DAY 1: Floss your teeth. Do it every day for the rest of your life.
This core dental hygiene technique will clean your teeth and gums of plaque, protecting your teeth as you age and saving you on dental bills. Some studies have even found that flossing is associated with a lower risk of heart disease, diabetes, and dementia.
DAY 2: Break a sweat. Do it every day for the rest of your life.
Think you’re too busy to work out? Tell that to GE CEO Jeff Immelt, who gets up at 5:30 every morning for a cardio workout; or Xerox CEO Ursula Burns who has an hour of personal training at 6 a.m. twice a week; or Square CEO Jack Dorsey, who gets up similarly early to take six-mile jogs; or Starbucks CEO Howard Schultz, who likes to ride his bike every morning.
DAY 3: Write in a journal. Do it every day for the rest of this program.
“When people have the opportunity to reflect, they experience a boost in self-efficacy,” says HBS professor Francesca Gino. “They feel more confident that they can achieve things. As a result, they put more effort into what they’re doing and what they learn.”
So as a part of this life-improvement adventure, we’re asking you to reflect on your day, plus on whatever journeys we send you on. You should also take the opportunity to look at the tasks that lie ahead and start making plans for the ones that require preparation.
If you find journaling to be useful, then we encourage you to keep it up for the rest of your life.
DAY 4: Start reading a novel.
Let’s start in on something scarce in modern life: reading an actual novel.
Why fiction? Because research shows that literature trains you in empathy (because it’s a simulation of social experience) and generally makes you a better person.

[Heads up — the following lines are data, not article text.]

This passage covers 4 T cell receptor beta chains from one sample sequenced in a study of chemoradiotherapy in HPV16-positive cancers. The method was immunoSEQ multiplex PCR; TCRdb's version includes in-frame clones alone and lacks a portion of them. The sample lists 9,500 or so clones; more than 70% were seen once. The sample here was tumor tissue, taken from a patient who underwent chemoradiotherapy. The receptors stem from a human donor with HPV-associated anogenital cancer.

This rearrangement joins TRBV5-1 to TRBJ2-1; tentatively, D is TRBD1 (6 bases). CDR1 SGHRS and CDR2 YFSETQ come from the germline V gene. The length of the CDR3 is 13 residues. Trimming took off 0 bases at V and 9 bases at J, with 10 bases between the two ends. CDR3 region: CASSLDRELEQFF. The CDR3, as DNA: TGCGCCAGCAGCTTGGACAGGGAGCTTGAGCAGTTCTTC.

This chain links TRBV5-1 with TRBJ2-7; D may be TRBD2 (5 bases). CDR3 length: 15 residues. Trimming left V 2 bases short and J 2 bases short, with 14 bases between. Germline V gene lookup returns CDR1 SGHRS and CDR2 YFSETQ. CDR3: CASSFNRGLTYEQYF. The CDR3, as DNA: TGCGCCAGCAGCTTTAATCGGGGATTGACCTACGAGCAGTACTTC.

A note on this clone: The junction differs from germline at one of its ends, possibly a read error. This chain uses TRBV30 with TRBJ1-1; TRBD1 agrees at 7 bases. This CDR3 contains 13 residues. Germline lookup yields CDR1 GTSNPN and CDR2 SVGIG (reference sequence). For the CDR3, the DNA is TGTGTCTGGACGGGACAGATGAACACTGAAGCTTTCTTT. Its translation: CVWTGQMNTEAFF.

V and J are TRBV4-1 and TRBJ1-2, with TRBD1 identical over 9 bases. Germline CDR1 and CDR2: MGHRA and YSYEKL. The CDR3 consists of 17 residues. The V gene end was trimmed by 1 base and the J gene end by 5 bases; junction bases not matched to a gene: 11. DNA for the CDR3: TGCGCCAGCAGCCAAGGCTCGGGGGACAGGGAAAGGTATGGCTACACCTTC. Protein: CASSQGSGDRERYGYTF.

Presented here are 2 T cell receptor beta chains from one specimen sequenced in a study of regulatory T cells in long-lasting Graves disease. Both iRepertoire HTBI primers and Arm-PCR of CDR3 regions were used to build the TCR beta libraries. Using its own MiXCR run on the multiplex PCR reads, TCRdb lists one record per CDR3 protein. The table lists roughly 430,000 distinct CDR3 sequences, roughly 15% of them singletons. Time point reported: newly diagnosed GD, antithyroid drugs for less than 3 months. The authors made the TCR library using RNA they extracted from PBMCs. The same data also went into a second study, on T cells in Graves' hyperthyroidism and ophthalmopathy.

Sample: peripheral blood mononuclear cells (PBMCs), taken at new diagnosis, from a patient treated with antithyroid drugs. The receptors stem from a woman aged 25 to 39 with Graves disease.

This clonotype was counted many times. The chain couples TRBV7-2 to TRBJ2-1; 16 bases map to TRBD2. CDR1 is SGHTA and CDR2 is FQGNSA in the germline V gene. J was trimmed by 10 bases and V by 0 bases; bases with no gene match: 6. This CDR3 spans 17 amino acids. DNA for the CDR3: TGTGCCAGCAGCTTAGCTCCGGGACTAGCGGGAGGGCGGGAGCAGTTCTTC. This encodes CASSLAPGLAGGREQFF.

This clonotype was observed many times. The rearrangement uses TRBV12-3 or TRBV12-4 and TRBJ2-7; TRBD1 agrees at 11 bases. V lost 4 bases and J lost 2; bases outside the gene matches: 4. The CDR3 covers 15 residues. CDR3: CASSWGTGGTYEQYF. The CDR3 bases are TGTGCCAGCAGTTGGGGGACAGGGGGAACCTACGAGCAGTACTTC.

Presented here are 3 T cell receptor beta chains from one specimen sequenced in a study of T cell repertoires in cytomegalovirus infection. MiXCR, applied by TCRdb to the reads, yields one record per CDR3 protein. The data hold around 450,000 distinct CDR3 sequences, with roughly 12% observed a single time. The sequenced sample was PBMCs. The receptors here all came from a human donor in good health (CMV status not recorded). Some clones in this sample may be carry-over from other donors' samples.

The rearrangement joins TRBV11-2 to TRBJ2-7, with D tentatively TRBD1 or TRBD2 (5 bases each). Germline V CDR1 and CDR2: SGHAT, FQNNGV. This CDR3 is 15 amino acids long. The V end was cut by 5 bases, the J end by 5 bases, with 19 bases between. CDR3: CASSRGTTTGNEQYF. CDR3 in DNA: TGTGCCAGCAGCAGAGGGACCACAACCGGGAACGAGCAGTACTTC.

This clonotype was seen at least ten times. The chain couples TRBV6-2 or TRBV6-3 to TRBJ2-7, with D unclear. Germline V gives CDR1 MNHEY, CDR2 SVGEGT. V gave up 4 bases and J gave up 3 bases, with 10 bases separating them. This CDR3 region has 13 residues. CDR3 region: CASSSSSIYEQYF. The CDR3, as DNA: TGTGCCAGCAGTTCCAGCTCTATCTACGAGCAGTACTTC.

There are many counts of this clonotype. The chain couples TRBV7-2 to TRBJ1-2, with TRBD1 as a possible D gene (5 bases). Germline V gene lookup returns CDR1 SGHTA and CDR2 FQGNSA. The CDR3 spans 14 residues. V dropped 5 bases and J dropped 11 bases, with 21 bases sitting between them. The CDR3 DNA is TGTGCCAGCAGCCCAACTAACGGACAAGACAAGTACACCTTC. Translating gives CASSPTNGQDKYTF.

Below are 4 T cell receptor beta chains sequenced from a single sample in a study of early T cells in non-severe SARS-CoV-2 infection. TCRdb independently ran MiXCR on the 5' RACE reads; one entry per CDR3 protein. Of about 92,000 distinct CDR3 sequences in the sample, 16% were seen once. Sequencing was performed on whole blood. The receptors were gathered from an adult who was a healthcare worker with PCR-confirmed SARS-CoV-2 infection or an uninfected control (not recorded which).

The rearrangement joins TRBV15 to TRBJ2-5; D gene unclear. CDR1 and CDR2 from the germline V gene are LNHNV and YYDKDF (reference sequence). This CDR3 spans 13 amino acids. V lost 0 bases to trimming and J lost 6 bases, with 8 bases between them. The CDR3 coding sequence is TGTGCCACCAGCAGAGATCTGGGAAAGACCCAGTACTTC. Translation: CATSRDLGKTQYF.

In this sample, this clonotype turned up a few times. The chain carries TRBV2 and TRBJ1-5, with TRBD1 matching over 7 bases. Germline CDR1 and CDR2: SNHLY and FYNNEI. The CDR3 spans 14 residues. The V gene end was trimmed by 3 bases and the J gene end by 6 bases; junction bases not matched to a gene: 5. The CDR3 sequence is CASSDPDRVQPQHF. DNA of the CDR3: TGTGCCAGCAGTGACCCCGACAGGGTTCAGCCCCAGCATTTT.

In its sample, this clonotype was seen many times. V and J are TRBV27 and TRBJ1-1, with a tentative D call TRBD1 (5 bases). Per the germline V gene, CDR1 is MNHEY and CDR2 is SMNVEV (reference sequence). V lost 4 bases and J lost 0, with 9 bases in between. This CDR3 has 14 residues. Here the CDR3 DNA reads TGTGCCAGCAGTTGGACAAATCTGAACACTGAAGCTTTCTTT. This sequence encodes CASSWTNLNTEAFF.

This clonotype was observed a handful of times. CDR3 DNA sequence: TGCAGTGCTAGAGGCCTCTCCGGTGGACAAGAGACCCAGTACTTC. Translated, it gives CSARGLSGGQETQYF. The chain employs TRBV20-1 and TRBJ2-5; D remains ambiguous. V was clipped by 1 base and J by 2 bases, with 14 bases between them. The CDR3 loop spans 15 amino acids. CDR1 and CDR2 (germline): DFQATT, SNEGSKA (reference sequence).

Lots of research suggests that reading trains you for living your life.
“The seemingly solitary act of holing up with a book . . . is actually an exercise in human interaction,” Scientific American reports. “It can hone your social brain, so that when you put your book down you may be better prepared for camaraderie, collaboration, even love.”
DAY 5: Go on a lunch date with a colleague you don’t know well.
When you think of networking, you probably imagine grabbing a coffee or drink with a potential client, employer, or mentor for the benefit of your own career. But you might be missing out on valuable relationships in your own office.
Rather than eating lunch at your desk or with a buddy, strike up a conversation with an acquaintance and see if they’d like to grab something to eat.
DAY 6: Go to a museum.
Even more, going to a museum is a novelty-seeking venture, which triggers your brain to be open to learning. Not only does this provide long lasting cognitive benefits, it’s also connected to one of the Big 5 personality traits — openness to experience. This is the trait most associated with creative achievement.
DAY 7: Volunteer.
Engaging in generous behavior makes people feel good — as good as if their household income doubled, according to a study by Harvard Business School researchers.
And that strong feeling you get from connecting with those you’re helping out is actually having a physical effect on your body. The oxytocin hormone our brain releases during moments of empathy lowers levels of the stress-causing cortisol hormone.